Alaska’s Profound Place In The Earth’s “Ring of Fire”
By: Courtney Dowd-Stanley
When you think about what the “Ring of Fire” is, what comes to mind? I’ll be the first to admit that, shamelessly, the Johnny Cash song Ring of Fire is the first thing that I thought of. Digging deeper into the subject, the Ring of Fire (also known as the Circum-Pacific Belt) is actually a very furious and fascinating path along the Pacific Ocean that spans across 15 of the world’s countries. These countries include the USA, Indonesia, Japan, Canada, Mexico, Guatemala, Russia, Chile, Peru, and the Philippines.
This 24,900-mile path along the Ring of Fire is characterized by active volcanoes and frequent earthquakes. We were shocked to learn that 75% of Planet Earth’s volcanoes (over 450 total), are located along the Ring of Fire path. On top of that, 90% of the Earth’s earthquakes occur along the Ring of Fire, of which happen to be the most violent and destructive seismic events ever recorded in history.
So why, and how come? The jaw-dropping amount of earthquakes and volcano eruptions are caused directly by the amount of movement in the tectonic plates of the Earth’s surface. Throughout a large portion of the Ring of Fire, these tectonic plates actually overlap at connecting boundaries known as “subduction zones.” This area has an vast amount of magma near the surface of the Earth, thus volcanic activity is rather high. However, on the section of Planet Earth between the Pacific and North American plates there is a portion of the Ring of Fire known as the “transform boundary” where tectonic plates move sideways next to one another. In this area, earthquakes are much more common as the Earth’s crust has a high amount of tension that builds up and eventually has to be released.
Which brings us to our home, Alaska, and it’s direct placement within the ferocious Ring of Fire. With over 130 volcanoes and volcanic fields throughout the Last Frontier, it didn’t shock us too much to hear that a portion of Alaska lies within the Ring of Fire.
The entire chain of Aleutian Islands in the Alaska Maritime Refuge lies on the northern arc of the Ring of Fire. The friction that these tectonic plates create cause earthquakes, tidal waves, and of course volcanic eruptions – of which is directly what is responsible for forming the entire Aleutian Island chain.
One of the hottest times ever on the Ring of Fire was back in the summer of 2008. Three volcanoes in the Alaska Maritime Refuge on the Aleutian Island chain, all erupted within several weeks of one another. These volcanoes were Mt. Cleveland, Okmok Cladera, and Kasatochi. Reports from the U.S Fish & Wildlife Service say that the eruption of Kasatochi sent “biologists fleeing for their lives and buried the refuge cabin, seabird cliffs, and the sea lion rookery.” Before that, Kasatochi had no history of erupting and the Alaska Maritime Refuge has been studying seabirds surrounding the volcano for over 13 years prior to 2008.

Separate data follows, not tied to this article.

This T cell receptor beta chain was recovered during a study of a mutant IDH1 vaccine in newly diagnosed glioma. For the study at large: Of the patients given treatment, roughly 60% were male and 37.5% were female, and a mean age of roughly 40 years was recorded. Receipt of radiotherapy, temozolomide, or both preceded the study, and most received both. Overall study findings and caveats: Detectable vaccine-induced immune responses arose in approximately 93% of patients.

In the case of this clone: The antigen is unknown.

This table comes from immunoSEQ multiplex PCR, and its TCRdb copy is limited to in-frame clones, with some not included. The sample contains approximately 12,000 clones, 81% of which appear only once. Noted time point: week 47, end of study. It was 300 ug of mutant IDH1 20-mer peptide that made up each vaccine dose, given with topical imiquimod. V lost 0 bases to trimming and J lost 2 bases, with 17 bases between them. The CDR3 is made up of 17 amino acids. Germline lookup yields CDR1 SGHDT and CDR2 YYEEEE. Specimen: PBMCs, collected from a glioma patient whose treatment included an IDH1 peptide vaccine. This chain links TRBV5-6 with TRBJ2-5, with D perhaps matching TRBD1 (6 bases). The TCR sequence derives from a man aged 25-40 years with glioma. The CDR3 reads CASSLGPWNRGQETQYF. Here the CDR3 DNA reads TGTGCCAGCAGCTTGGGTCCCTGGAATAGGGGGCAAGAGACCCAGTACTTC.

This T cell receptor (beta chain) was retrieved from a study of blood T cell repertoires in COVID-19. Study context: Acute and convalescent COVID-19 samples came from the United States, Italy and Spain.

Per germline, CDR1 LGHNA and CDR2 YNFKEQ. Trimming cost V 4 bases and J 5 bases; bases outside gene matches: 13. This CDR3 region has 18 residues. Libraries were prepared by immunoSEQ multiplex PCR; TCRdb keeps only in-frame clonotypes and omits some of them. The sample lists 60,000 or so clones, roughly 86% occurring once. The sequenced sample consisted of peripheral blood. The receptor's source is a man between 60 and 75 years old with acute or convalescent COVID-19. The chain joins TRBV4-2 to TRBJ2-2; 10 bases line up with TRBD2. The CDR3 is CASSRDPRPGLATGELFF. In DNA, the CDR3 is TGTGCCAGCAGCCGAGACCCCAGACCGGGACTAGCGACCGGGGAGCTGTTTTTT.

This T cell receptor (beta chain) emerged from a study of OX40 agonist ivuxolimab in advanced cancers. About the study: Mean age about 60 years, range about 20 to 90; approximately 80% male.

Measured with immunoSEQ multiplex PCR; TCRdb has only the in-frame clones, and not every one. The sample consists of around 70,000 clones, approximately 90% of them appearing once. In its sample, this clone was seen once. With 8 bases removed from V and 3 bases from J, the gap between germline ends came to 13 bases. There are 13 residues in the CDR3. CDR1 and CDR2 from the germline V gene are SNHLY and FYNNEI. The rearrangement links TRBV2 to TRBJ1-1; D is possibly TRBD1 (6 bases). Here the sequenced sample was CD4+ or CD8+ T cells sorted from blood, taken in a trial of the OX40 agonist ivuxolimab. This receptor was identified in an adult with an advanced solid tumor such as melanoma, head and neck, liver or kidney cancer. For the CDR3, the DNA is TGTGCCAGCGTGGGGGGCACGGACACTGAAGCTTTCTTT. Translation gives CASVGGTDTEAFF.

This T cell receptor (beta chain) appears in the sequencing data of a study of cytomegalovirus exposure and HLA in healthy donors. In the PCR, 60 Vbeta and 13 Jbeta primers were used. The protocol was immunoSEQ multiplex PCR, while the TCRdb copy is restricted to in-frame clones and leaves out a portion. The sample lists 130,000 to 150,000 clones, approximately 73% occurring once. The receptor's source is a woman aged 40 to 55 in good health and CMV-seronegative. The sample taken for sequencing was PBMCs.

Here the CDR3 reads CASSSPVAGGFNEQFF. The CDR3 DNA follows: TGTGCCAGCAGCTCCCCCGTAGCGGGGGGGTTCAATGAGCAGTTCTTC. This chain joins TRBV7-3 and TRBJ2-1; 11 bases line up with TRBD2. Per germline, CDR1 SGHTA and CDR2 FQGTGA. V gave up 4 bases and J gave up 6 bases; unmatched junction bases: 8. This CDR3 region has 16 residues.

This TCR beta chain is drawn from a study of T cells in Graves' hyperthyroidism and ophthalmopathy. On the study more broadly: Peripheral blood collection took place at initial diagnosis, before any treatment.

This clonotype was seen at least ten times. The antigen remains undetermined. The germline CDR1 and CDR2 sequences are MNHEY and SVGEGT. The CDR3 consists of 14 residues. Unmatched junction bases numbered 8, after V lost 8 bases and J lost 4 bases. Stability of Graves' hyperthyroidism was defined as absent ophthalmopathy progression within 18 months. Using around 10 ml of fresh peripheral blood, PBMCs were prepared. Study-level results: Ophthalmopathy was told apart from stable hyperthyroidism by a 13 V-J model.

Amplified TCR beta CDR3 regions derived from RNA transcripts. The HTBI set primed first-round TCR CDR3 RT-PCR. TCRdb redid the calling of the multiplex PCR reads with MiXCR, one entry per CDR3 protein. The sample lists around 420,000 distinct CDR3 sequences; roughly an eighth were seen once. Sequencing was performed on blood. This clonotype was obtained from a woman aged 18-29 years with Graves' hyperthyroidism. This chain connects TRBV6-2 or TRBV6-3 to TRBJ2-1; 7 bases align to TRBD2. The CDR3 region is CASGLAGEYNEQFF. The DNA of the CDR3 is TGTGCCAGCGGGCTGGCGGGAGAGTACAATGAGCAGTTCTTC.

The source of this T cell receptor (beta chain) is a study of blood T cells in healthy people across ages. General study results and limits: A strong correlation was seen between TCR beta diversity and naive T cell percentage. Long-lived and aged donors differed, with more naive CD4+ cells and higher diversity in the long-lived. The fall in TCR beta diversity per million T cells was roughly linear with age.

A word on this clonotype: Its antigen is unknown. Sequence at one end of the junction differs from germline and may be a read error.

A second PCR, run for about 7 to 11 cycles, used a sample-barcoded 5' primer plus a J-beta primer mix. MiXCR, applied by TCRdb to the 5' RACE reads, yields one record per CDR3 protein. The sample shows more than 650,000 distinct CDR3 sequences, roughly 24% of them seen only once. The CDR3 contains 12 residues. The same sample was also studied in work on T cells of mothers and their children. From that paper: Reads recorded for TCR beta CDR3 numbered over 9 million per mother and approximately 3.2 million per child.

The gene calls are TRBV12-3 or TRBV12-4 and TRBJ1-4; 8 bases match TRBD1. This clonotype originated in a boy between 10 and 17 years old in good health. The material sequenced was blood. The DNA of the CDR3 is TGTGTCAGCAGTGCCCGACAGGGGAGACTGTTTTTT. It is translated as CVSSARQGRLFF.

The most recent time that Alaska’s Ring of Fire saw some heavy-hitting action was back in 2017. The undersea volcano of Bogoslof had an eruption that doubled the entire size of the island (Bogoslof Island) and also sent a mile-high explosion of ash and smoke into the atmosphere. This caused tremendous disruptions in air travel all over Alaska for multiple weeks.
Have you lived through a memorable and/or terrifying earthquake or volcano in Alaska that left you totally shook? We’d love to hear all about your personal experiences! For another good read on the same topic of the Ring of Fire, check out 10 of today’s most active Alaska volcanoes that’ll truly blow your mind.
Looking for another great read? If you love Alaska’s idyllic charm, check out these 11 charming Alaska small towns that’ll leave you wanting more. Buckle up and prepare to enjoy: Road-Trippin’ Alaska; Your perfect way to escape the crowds in 2020. Also, for all of your adventurers that like an off the beaten path experience, take a look at America’s least-visited National Park located right here in Alaska.